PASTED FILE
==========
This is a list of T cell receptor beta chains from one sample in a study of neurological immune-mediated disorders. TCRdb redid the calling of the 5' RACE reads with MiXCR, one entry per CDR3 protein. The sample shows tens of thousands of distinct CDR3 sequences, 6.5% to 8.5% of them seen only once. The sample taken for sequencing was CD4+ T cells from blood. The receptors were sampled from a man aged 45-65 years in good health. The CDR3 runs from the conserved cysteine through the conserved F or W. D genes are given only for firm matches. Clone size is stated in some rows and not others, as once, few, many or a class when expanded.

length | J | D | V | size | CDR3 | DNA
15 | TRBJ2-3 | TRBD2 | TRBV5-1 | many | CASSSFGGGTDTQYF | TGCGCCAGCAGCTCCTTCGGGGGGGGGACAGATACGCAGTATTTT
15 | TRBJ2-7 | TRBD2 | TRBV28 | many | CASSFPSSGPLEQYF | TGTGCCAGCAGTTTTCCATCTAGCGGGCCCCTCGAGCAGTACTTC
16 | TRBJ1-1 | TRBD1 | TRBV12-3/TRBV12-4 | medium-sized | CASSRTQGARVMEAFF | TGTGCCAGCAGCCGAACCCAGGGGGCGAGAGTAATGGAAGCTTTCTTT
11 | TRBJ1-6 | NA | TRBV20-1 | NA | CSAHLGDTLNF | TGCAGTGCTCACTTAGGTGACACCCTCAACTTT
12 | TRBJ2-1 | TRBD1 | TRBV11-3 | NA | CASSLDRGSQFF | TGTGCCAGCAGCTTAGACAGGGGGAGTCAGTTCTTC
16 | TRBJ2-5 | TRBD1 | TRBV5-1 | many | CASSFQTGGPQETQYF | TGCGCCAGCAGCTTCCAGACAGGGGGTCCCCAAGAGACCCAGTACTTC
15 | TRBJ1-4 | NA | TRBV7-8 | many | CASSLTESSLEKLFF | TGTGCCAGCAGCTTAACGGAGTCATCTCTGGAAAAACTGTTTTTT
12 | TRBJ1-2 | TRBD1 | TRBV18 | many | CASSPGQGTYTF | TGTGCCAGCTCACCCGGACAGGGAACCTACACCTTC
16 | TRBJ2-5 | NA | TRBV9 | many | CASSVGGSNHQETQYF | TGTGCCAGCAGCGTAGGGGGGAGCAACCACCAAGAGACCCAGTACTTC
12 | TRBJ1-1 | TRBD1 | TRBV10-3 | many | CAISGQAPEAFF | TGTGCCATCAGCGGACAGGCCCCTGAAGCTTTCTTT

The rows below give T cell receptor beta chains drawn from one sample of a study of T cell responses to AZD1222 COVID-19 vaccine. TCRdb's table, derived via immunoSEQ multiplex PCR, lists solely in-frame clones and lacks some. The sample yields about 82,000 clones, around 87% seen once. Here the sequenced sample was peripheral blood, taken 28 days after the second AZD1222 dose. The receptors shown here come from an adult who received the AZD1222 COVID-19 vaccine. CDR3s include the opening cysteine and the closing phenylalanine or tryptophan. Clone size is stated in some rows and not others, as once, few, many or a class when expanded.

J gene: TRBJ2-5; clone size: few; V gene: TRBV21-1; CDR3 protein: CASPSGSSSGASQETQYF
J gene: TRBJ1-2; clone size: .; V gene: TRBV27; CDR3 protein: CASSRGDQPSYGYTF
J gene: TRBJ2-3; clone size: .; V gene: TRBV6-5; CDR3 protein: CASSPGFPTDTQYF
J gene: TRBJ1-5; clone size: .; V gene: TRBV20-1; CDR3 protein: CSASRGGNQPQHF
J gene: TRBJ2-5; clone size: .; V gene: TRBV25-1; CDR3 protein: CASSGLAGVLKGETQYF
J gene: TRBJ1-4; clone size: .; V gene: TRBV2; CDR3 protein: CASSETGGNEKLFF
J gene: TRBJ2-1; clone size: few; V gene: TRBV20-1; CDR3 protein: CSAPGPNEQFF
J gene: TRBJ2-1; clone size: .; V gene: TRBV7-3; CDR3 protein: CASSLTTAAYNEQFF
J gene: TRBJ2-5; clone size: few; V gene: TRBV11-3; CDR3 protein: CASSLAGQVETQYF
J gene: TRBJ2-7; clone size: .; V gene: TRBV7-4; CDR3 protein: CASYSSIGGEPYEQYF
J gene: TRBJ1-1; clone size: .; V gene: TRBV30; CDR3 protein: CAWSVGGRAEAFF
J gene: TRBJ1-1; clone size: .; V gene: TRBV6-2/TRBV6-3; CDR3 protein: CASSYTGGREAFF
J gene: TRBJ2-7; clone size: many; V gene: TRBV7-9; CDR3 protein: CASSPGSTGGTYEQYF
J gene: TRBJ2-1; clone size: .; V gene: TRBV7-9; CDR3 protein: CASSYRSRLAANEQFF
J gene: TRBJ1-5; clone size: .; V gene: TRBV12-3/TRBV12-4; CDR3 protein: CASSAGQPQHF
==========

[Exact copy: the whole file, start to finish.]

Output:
This is a list of T cell receptor beta chains from one sample in a study of neurological immune-mediated disorders. TCRdb redid the calling of the 5' RACE reads with MiXCR, one entry per CDR3 protein. The sample shows tens of thousands of distinct CDR3 sequences, 6.5% to 8.5% of them seen only once. The sample taken for sequencing was CD4+ T cells from blood. The receptors were sampled from a man aged 45-65 years in good health. The CDR3 runs from the conserved cysteine through the conserved F or W. D genes are given only for firm matches. Clone size is stated in some rows and not others, as once, few, many or a class when expanded.

length | J | D | V | size | CDR3 | DNA
15 | TRBJ2-3 | TRBD2 | TRBV5-1 | many | CASSSFGGGTDTQYF | TGCGCCAGCAGCTCCTTCGGGGGGGGGACAGATACGCAGTATTTT
15 | TRBJ2-7 | TRBD2 | TRBV28 | many | CASSFPSSGPLEQYF | TGTGCCAGCAGTTTTCCATCTAGCGGGCCCCTCGAGCAGTACTTC
16 | TRBJ1-1 | TRBD1 | TRBV12-3/TRBV12-4 | medium-sized | CASSRTQGARVMEAFF | TGTGCCAGCAGCCGAACCCAGGGGGCGAGAGTAATGGAAGCTTTCTTT
11 | TRBJ1-6 | NA | TRBV20-1 | NA | CSAHLGDTLNF | TGCAGTGCTCACTTAGGTGACACCCTCAACTTT
12 | TRBJ2-1 | TRBD1 | TRBV11-3 | NA | CASSLDRGSQFF | TGTGCCAGCAGCTTAGACAGGGGGAGTCAGTTCTTC
16 | TRBJ2-5 | TRBD1 | TRBV5-1 | many | CASSFQTGGPQETQYF | TGCGCCAGCAGCTTCCAGACAGGGGGTCCCCAAGAGACCCAGTACTTC
15 | TRBJ1-4 | NA | TRBV7-8 | many | CASSLTESSLEKLFF | TGTGCCAGCAGCTTAACGGAGTCATCTCTGGAAAAACTGTTTTTT
12 | TRBJ1-2 | TRBD1 | TRBV18 | many | CASSPGQGTYTF | TGTGCCAGCTCACCCGGACAGGGAACCTACACCTTC
16 | TRBJ2-5 | NA | TRBV9 | many | CASSVGGSNHQETQYF | TGTGCCAGCAGCGTAGGGGGGAGCAACCACCAAGAGACCCAGTACTTC
12 | TRBJ1-1 | TRBD1 | TRBV10-3 | many | CAISGQAPEAFF | TGTGCCATCAGCGGACAGGCCCCTGAAGCTTTCTTT

The rows below give T cell receptor beta chains drawn from one sample of a study of T cell responses to AZD1222 COVID-19 vaccine. TCRdb's table, derived via immunoSEQ multiplex PCR, lists solely in-frame clones and lacks some. The sample yields about 82,000 clones, around 87% seen once. Here the sequenced sample was peripheral blood, taken 28 days after the second AZD1222 dose. The receptors shown here come from an adult who received the AZD1222 COVID-19 vaccine. CDR3s include the opening cysteine and the closing phenylalanine or tryptophan. Clone size is stated in some rows and not others, as once, few, many or a class when expanded.

J gene: TRBJ2-5; clone size: few; V gene: TRBV21-1; CDR3 protein: CASPSGSSSGASQETQYF
J gene: TRBJ1-2; clone size: .; V gene: TRBV27; CDR3 protein: CASSRGDQPSYGYTF
J gene: TRBJ2-3; clone size: .; V gene: TRBV6-5; CDR3 protein: CASSPGFPTDTQYF
J gene: TRBJ1-5; clone size: .; V gene: TRBV20-1; CDR3 protein: CSASRGGNQPQHF
J gene: TRBJ2-5; clone size: .; V gene: TRBV25-1; CDR3 protein: CASSGLAGVLKGETQYF
J gene: TRBJ1-4; clone size: .; V gene: TRBV2; CDR3 protein: CASSETGGNEKLFF
J gene: TRBJ2-1; clone size: few; V gene: TRBV20-1; CDR3 protein: CSAPGPNEQFF
J gene: TRBJ2-1; clone size: .; V gene: TRBV7-3; CDR3 protein: CASSLTTAAYNEQFF
J gene: TRBJ2-5; clone size: few; V gene: TRBV11-3; CDR3 protein: CASSLAGQVETQYF
J gene: TRBJ2-7; clone size: .; V gene: TRBV7-4; CDR3 protein: CASYSSIGGEPYEQYF
J gene: TRBJ1-1; clone size: .; V gene: TRBV30; CDR3 protein: CAWSVGGRAEAFF
J gene: TRBJ1-1; clone size: .; V gene: TRBV6-2/TRBV6-3; CDR3 protein: CASSYTGGREAFF
J gene: TRBJ2-7; clone size: many; V gene: TRBV7-9; CDR3 protein: CASSPGSTGGTYEQYF
J gene: TRBJ2-1; clone size: .; V gene: TRBV7-9; CDR3 protein: CASSYRSRLAANEQFF
J gene: TRBJ1-5; clone size: .; V gene: TRBV12-3/TRBV12-4; CDR3 protein: CASSAGQPQHF